For sale, an Early Twentieth Century Laboratory Clamp Stand or Retort Stand by Baird & Tatlock (London) Ltd.
Comprised of an iron weighted rectangular base with the company name of Baird & Tatlock (London) Ltd emblazoned in large letters. An iron rod extends from the base onto which a double clamp is fitted. The clamp has two jaws, one of which is secured to the stand by means of a brass screw and which may be adjusted for height. The other extends out beyond the base to allow for additional arms to be secured for holding laboratory glassware.
The firm of Baird & Tatlock was founded in Glasgow in 1881 by Hugh Harper Baird and John Tatlock. Both men seemed to have trained in laboratory equipment production but notably Tatlock had previously been the private assistant of Professor William Thompson (later Lord Kelvin). Initially situated at 100 Sauciehall Street in Glasgow, the company profited from the huge surge in popularity of scientific teaching in Victorian Britain and specialised in laboratory furnishing for schools and research establishments.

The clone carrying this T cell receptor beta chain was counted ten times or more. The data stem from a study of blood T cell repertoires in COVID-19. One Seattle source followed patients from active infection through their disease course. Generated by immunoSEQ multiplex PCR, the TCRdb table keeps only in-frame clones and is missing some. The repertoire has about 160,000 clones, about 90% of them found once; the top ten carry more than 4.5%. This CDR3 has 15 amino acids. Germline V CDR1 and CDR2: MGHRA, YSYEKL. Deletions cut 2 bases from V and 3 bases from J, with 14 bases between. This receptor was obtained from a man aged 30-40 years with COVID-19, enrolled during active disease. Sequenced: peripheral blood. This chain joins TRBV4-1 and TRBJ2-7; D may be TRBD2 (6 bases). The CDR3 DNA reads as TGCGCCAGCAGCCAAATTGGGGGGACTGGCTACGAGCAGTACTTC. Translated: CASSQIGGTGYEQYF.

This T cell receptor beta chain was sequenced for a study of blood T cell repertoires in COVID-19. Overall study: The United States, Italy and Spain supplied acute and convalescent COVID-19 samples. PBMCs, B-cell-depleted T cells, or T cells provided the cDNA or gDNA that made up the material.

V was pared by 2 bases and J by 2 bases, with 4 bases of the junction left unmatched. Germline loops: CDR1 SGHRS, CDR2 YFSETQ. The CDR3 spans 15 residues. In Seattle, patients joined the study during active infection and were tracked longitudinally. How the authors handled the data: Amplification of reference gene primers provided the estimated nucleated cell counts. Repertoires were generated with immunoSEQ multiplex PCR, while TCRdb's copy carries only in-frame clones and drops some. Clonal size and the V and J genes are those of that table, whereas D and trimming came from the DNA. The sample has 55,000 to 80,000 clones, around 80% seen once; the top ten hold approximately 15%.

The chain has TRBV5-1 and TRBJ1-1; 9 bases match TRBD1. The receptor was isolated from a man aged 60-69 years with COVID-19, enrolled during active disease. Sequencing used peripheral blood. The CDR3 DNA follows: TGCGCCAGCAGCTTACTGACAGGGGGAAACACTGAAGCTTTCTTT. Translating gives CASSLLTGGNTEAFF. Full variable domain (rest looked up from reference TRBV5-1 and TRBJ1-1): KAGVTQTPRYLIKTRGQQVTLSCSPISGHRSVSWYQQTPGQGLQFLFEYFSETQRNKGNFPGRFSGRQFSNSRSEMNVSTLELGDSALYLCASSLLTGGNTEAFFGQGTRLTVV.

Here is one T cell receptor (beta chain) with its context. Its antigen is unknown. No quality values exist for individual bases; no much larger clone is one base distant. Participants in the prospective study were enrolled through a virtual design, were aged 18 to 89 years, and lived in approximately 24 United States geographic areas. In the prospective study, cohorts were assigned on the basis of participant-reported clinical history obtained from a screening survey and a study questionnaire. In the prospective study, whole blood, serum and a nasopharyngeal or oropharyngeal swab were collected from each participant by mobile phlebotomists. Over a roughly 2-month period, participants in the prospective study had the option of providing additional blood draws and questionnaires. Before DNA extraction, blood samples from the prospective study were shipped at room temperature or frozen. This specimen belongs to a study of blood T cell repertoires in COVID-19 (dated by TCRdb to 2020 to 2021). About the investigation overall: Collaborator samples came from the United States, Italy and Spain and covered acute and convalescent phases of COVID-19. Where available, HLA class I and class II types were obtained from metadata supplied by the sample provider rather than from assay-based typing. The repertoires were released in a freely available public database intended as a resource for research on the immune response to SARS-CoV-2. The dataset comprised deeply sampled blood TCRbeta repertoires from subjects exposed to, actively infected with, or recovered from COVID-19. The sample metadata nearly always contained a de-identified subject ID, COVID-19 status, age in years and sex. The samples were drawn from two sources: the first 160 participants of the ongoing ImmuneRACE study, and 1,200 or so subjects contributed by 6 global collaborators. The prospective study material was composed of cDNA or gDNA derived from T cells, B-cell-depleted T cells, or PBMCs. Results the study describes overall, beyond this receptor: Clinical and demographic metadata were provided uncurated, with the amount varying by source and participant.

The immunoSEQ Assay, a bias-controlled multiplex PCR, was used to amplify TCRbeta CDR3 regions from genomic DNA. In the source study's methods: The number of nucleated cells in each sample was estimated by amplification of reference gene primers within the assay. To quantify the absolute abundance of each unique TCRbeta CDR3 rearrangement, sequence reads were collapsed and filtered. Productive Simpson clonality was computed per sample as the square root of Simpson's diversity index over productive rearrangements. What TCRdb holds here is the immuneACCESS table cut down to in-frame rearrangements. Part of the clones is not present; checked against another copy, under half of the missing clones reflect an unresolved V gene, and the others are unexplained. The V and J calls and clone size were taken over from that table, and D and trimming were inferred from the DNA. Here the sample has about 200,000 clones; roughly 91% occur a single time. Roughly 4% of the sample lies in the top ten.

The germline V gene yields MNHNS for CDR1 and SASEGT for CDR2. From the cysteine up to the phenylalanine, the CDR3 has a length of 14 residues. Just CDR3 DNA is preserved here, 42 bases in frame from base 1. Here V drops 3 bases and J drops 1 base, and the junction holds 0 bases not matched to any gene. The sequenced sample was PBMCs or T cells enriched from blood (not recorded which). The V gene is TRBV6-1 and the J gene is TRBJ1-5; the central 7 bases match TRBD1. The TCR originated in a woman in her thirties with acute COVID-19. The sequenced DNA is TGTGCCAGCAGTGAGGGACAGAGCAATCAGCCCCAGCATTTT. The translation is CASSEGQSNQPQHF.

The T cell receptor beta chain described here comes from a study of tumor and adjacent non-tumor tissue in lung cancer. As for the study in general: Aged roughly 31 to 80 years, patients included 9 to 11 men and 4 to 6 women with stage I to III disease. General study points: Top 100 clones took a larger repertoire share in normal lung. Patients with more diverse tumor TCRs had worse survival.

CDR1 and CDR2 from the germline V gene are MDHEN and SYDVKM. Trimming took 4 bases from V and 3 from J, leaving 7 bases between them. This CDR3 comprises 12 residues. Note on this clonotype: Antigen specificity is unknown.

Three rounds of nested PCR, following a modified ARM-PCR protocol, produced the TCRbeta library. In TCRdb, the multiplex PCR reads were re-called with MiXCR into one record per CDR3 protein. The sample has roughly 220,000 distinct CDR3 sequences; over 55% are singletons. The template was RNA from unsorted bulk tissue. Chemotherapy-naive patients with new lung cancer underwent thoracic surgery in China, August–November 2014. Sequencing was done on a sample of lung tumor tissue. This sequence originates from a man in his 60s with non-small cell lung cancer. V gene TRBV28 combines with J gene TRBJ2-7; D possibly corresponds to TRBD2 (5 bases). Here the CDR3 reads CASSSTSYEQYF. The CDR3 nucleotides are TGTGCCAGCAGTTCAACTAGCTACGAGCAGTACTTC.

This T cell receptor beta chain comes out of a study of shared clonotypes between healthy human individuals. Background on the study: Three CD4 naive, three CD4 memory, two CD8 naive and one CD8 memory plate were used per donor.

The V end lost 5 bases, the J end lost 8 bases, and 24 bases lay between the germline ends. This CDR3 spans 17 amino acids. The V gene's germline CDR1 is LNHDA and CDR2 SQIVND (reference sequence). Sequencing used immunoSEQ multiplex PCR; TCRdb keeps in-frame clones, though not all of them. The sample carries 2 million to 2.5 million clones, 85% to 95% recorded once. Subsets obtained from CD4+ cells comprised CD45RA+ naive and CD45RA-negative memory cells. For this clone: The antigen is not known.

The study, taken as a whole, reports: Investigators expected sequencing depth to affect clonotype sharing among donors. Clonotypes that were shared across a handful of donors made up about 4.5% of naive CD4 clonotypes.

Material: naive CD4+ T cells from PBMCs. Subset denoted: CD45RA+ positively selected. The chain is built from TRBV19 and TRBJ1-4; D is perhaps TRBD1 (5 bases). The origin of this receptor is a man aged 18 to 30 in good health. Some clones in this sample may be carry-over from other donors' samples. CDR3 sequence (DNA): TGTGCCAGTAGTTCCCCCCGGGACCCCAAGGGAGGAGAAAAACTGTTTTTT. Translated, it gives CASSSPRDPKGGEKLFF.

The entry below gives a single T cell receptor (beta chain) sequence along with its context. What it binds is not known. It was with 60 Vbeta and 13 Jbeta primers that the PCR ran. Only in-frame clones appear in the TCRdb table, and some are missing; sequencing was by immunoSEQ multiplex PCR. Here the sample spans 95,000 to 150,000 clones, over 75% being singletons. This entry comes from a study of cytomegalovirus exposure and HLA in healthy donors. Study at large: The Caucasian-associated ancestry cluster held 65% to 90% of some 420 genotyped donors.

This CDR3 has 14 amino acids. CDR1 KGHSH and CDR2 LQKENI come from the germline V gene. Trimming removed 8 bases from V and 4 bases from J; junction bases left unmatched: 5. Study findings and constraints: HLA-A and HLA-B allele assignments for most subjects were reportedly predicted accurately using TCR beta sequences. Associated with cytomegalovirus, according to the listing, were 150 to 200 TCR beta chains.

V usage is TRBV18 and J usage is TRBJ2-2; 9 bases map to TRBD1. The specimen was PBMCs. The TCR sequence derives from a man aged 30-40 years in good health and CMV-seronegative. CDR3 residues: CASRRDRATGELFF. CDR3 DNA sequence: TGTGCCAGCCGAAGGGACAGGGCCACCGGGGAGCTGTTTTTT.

By the end of the decade, they had moved to larger premises in Renfrew Street and further premises were opened in London. The latter occasion marked the departure of Hugh Harper Baird to the capital in order to manage the company’s interests there. During the 1890’s the company attained contracts for numerous Governmental organisations including the Admiralty, the War Office, The General Post Office and various Colonial Departments but by 1896 the pair agreed to dissolve the partnership, leaving Baird in sole ownership of the London business which became Baird & Tatlock (London) Limited and Tatlock retaining the concerns in Glasgow. A year later, Tatlock opened further premises in Edinburgh, in 1904 he extended the Glasgow firms reach to Liverpool and a further branch was opened in Manchester in 1911. By this point, both original partners had died (Tatlock in 1909 and Baird in 1911) and the latter occasion perhaps prompted the move by the Glasgow company to register itself under the name of Baird & Tatlock Limited, a move which ensued in legal action from the London Company.
The legal action was however unsuccessful and the confusion was only resolved in 1925 when the Scottish company was merged with John J Griffin & Sons Ltd whereafter it was renamed as Griffin & Tatlock. A further merger with W&J George & Becker in 1954 saw a final name change to Griffin & George and under this guise, the company continued to trade in scientific apparatus until 1999 when it finally shut its doors.
Examples of their retort stands can be seen advertised in the company’s 1933 catalogue (as pictured) but I suspect this one is of a slightly earlier pedigree